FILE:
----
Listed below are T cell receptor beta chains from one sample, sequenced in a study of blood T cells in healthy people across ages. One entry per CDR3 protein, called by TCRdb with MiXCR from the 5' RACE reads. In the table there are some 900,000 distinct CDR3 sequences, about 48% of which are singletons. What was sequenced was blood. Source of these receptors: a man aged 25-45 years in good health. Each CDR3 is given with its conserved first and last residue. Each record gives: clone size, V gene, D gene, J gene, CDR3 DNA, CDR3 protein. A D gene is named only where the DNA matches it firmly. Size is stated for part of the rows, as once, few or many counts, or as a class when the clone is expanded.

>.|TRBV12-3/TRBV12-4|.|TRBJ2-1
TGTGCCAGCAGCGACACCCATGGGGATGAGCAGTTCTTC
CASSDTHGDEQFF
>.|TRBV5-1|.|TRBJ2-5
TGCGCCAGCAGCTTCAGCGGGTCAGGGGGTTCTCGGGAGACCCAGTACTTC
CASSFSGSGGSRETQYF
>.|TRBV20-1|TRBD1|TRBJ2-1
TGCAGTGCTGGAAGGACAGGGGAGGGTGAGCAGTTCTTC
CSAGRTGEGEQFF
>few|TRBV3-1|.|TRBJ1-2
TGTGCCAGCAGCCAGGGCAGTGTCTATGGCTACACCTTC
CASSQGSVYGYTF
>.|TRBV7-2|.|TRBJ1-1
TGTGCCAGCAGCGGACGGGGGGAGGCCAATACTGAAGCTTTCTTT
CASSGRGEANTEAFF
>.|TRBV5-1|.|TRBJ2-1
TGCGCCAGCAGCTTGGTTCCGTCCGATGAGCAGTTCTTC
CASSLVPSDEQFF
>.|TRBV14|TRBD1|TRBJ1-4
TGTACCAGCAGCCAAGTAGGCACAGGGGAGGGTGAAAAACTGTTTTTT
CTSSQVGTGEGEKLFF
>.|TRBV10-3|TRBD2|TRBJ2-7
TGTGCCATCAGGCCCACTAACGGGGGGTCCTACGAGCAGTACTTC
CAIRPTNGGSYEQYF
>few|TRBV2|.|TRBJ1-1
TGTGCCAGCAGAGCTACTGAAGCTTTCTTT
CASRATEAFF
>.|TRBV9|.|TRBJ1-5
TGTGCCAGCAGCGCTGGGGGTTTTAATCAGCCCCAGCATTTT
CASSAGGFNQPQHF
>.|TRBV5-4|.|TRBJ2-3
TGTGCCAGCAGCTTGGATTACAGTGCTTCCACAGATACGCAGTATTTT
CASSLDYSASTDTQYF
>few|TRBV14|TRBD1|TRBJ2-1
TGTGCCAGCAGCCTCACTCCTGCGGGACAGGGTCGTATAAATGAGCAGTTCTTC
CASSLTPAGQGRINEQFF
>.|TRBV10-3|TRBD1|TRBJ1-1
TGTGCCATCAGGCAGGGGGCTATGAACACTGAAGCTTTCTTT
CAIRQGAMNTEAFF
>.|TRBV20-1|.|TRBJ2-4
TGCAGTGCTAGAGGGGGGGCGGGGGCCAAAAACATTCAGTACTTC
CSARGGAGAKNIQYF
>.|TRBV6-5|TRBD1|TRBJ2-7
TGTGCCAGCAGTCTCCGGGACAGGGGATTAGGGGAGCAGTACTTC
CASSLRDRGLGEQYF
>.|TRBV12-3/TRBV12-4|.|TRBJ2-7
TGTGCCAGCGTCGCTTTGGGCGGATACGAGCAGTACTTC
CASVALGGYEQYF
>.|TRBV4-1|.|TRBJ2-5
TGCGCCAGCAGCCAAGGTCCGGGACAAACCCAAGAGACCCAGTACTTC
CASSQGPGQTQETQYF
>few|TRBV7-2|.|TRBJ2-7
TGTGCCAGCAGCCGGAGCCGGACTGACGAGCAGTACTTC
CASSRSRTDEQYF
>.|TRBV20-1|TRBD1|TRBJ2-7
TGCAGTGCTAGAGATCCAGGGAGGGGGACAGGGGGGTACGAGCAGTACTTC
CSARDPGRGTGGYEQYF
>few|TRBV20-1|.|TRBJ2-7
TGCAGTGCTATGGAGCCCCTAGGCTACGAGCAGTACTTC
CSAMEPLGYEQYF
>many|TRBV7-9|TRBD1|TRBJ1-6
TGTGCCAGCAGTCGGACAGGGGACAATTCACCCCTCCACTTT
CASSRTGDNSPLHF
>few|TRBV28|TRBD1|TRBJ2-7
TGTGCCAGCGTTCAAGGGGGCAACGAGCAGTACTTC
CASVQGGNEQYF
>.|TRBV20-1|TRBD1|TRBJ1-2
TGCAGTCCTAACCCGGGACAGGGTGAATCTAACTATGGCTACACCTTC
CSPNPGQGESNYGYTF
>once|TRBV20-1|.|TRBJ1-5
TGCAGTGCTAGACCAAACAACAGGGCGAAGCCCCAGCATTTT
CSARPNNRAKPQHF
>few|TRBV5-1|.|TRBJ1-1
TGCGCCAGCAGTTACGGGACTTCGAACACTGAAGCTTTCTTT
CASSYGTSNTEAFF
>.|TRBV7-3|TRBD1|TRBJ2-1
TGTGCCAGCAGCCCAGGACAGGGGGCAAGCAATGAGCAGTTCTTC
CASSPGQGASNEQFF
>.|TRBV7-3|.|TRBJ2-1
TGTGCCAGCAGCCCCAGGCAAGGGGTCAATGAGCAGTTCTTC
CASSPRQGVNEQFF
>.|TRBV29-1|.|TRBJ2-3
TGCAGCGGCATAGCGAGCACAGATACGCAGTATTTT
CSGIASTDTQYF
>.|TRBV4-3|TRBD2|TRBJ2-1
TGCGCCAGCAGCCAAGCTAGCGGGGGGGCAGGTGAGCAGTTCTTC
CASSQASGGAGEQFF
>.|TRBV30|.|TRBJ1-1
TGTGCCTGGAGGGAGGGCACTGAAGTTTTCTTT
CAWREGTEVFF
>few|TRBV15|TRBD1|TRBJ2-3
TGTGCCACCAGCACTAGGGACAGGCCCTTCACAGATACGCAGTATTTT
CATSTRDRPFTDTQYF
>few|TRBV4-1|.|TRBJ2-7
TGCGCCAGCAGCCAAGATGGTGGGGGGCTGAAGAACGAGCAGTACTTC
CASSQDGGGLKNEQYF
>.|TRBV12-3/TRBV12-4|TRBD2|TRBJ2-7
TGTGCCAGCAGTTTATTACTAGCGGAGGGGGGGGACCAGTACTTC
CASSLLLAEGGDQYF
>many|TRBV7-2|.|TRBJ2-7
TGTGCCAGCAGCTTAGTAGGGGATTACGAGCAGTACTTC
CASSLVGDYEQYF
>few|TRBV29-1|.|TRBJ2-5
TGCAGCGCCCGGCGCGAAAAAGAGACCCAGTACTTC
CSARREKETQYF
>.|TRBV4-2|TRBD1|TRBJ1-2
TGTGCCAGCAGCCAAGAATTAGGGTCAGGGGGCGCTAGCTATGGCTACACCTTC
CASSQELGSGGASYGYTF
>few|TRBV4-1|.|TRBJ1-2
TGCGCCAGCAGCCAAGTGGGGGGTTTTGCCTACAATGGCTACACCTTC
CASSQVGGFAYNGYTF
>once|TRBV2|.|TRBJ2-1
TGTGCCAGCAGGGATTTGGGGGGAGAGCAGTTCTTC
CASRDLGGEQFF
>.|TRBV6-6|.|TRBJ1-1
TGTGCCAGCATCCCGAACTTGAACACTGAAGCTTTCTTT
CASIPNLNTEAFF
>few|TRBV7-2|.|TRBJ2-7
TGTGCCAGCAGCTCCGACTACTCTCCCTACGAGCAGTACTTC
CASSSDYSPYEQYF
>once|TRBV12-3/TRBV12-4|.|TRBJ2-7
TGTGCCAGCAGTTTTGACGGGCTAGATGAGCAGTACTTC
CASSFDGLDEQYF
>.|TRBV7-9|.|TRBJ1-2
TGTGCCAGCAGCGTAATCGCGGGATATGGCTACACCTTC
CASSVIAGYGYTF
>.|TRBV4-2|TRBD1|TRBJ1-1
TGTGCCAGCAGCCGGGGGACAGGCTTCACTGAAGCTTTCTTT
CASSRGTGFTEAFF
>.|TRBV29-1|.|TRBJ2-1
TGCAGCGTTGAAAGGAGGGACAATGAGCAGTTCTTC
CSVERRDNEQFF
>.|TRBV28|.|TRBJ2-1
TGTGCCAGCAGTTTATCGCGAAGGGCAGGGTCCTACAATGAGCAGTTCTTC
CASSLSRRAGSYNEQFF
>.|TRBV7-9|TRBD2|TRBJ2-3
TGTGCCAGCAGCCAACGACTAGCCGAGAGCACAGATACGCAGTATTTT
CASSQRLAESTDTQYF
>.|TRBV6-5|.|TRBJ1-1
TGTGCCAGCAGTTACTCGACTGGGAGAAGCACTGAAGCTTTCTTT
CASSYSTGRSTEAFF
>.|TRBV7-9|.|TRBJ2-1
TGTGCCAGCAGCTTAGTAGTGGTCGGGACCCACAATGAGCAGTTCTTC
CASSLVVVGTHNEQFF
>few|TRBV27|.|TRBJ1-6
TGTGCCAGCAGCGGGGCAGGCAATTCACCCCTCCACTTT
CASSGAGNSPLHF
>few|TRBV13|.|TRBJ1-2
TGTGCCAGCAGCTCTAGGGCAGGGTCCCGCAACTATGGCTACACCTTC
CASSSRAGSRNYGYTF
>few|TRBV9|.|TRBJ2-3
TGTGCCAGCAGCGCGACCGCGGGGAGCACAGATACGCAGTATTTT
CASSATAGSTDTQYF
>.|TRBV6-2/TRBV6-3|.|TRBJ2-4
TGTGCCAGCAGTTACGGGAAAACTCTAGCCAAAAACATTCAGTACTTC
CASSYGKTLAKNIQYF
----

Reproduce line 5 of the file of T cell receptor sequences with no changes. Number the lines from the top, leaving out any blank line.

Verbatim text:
>.|TRBV5-1|.|TRBJ2-5